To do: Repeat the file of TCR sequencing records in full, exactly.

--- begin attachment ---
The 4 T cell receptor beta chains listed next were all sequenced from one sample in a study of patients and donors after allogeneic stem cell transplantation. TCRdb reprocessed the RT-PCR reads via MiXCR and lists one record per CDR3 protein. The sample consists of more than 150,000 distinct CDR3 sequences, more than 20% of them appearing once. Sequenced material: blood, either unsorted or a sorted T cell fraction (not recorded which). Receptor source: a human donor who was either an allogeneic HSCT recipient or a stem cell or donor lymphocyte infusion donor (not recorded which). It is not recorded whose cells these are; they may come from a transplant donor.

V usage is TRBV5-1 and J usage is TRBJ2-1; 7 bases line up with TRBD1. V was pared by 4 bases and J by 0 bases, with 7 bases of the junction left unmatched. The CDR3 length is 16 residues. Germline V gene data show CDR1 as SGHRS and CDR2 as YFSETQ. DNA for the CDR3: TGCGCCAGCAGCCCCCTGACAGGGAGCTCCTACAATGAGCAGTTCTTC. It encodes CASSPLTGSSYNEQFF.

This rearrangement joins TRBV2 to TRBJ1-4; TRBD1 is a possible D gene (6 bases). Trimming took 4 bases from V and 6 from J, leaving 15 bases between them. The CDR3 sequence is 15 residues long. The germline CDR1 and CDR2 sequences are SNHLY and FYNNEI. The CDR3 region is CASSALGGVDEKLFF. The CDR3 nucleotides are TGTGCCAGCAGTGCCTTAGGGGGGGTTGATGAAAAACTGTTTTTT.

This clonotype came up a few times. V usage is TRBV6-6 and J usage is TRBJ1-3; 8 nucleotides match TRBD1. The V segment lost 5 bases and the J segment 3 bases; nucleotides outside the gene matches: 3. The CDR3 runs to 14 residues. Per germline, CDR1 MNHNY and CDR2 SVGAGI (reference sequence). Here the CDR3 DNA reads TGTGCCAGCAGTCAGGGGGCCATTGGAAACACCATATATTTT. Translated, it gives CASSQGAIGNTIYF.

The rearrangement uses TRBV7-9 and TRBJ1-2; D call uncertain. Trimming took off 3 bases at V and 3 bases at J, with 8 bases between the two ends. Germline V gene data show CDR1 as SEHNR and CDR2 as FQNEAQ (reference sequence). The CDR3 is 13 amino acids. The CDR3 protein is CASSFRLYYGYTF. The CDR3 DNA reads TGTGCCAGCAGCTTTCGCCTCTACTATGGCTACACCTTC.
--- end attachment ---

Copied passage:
The 4 T cell receptor beta chains listed next were all sequenced from one sample in a study of patients and donors after allogeneic stem cell transplantation. TCRdb reprocessed the RT-PCR reads via MiXCR and lists one record per CDR3 protein. The sample consists of more than 150,000 distinct CDR3 sequences, more than 20% of them appearing once. Sequenced material: blood, either unsorted or a sorted T cell fraction (not recorded which). Receptor source: a human donor who was either an allogeneic HSCT recipient or a stem cell or donor lymphocyte infusion donor (not recorded which). It is not recorded whose cells these are; they may come from a transplant donor.

V usage is TRBV5-1 and J usage is TRBJ2-1; 7 bases line up with TRBD1. V was pared by 4 bases and J by 0 bases, with 7 bases of the junction left unmatched. The CDR3 length is 16 residues. Germline V gene data show CDR1 as SGHRS and CDR2 as YFSETQ. DNA for the CDR3: TGCGCCAGCAGCCCCCTGACAGGGAGCTCCTACAATGAGCAGTTCTTC. It encodes CASSPLTGSSYNEQFF.

This rearrangement joins TRBV2 to TRBJ1-4; TRBD1 is a possible D gene (6 bases). Trimming took 4 bases from V and 6 from J, leaving 15 bases between them. The CDR3 sequence is 15 residues long. The germline CDR1 and CDR2 sequences are SNHLY and FYNNEI. The CDR3 region is CASSALGGVDEKLFF. The CDR3 nucleotides are TGTGCCAGCAGTGCCTTAGGGGGGGTTGATGAAAAACTGTTTTTT.

This clonotype came up a few times. V usage is TRBV6-6 and J usage is TRBJ1-3; 8 nucleotides match TRBD1. The V segment lost 5 bases and the J segment 3 bases; nucleotides outside the gene matches: 3. The CDR3 runs to 14 residues. Per germline, CDR1 MNHNY and CDR2 SVGAGI (reference sequence). Here the CDR3 DNA reads TGTGCCAGCAGTCAGGGGGCCATTGGAAACACCATATATTTT. Translated, it gives CASSQGAIGNTIYF.

The rearrangement uses TRBV7-9 and TRBJ1-2; D call uncertain. Trimming took off 3 bases at V and 3 bases at J, with 8 bases between the two ends. Germline V gene data show CDR1 as SEHNR and CDR2 as FQNEAQ (reference sequence). The CDR3 is 13 amino acids. The CDR3 protein is CASSFRLYYGYTF. The CDR3 DNA reads TGTGCCAGCAGCTTTCGCCTCTACTATGGCTACACCTTC.